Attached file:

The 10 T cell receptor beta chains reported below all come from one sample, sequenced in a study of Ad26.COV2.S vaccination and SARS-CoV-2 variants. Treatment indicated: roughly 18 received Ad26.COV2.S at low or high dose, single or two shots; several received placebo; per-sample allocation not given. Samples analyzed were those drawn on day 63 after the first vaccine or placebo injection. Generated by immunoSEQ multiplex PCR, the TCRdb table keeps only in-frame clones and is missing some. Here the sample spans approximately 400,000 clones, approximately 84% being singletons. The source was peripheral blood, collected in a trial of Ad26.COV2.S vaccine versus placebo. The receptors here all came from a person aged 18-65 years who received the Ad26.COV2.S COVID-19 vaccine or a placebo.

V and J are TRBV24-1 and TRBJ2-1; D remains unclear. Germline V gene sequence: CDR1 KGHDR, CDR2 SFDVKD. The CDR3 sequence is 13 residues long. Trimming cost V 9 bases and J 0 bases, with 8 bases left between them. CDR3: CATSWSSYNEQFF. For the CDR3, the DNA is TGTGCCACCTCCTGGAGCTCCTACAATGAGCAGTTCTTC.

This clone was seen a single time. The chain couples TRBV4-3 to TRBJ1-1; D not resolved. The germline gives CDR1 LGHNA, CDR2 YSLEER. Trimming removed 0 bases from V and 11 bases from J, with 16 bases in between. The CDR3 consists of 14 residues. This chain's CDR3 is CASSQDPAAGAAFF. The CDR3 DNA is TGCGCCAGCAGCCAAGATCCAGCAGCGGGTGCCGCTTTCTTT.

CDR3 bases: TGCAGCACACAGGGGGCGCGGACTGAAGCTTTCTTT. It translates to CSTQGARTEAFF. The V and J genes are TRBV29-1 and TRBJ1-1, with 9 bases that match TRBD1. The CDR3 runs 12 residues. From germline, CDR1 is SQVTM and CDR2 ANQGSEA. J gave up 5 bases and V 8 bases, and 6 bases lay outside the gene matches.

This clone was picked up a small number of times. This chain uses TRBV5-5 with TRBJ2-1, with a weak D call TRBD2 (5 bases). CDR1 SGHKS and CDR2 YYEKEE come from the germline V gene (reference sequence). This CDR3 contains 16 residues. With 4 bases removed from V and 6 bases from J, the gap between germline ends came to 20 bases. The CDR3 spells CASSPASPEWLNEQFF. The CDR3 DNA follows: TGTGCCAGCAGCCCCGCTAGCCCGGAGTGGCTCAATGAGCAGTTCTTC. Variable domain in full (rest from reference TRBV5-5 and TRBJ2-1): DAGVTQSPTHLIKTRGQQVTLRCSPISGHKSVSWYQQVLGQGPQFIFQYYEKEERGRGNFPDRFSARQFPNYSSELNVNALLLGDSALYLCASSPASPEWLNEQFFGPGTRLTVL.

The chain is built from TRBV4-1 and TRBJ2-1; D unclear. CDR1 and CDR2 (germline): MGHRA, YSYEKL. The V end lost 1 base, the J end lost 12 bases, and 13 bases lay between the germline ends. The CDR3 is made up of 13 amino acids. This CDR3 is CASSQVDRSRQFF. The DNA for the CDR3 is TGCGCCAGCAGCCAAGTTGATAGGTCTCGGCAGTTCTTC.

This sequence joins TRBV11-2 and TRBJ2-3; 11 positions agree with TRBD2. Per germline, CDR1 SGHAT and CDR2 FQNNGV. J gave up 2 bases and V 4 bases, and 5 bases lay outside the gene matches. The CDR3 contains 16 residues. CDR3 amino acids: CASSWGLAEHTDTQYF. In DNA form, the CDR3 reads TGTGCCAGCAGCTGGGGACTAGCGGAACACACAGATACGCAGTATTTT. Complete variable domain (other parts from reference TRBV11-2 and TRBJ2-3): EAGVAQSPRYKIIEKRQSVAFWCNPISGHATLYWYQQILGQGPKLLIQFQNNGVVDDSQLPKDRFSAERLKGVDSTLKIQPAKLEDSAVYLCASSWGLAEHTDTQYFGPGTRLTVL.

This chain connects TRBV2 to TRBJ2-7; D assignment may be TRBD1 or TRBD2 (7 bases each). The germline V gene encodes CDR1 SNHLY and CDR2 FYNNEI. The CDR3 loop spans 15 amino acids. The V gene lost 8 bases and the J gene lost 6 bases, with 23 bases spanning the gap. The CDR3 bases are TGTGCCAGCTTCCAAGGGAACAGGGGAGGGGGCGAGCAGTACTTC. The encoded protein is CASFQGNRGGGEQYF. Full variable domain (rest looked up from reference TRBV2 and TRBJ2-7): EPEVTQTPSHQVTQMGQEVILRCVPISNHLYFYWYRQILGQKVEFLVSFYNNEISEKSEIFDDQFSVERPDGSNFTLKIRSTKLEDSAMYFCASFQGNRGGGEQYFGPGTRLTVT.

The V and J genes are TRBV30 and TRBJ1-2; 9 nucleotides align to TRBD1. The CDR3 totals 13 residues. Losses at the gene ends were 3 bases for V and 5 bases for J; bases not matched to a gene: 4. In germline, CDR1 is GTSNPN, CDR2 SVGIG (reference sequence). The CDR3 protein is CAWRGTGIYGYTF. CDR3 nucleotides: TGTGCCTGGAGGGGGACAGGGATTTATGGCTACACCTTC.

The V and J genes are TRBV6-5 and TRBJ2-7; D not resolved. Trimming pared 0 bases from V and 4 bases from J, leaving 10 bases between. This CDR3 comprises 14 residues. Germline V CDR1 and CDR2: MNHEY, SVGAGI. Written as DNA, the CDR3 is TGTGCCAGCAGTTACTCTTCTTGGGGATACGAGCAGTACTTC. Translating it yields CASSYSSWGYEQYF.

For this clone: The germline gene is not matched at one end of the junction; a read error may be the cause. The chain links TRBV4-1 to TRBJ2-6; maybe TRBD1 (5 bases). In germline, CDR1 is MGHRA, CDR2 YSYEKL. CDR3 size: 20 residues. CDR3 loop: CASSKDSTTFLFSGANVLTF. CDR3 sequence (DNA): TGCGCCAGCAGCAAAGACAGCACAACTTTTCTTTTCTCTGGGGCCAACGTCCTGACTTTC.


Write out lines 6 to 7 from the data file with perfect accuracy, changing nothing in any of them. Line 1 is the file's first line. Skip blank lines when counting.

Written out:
The chain is built from TRBV4-1 and TRBJ2-1; D unclear. CDR1 and CDR2 (germline): MGHRA, YSYEKL. The V end lost 1 base, the J end lost 12 bases, and 13 bases lay between the germline ends. The CDR3 is made up of 13 amino acids. This CDR3 is CASSQVDRSRQFF. The DNA for the CDR3 is TGCGCCAGCAGCCAAGTTGATAGGTCTCGGCAGTTCTTC.

This sequence joins TRBV11-2 and TRBJ2-3; 11 positions agree with TRBD2. Per germline, CDR1 SGHAT and CDR2 FQNNGV. J gave up 2 bases and V 4 bases, and 5 bases lay outside the gene matches. The CDR3 contains 16 residues. CDR3 amino acids: CASSWGLAEHTDTQYF. In DNA form, the CDR3 reads TGTGCCAGCAGCTGGGGACTAGCGGAACACACAGATACGCAGTATTTT. Complete variable domain (other parts from reference TRBV11-2 and TRBJ2-3): EAGVAQSPRYKIIEKRQSVAFWCNPISGHATLYWYQQILGQGPKLLIQFQNNGVVDDSQLPKDRFSAERLKGVDSTLKIQPAKLEDSAVYLCASSWGLAEHTDTQYFGPGTRLTVL.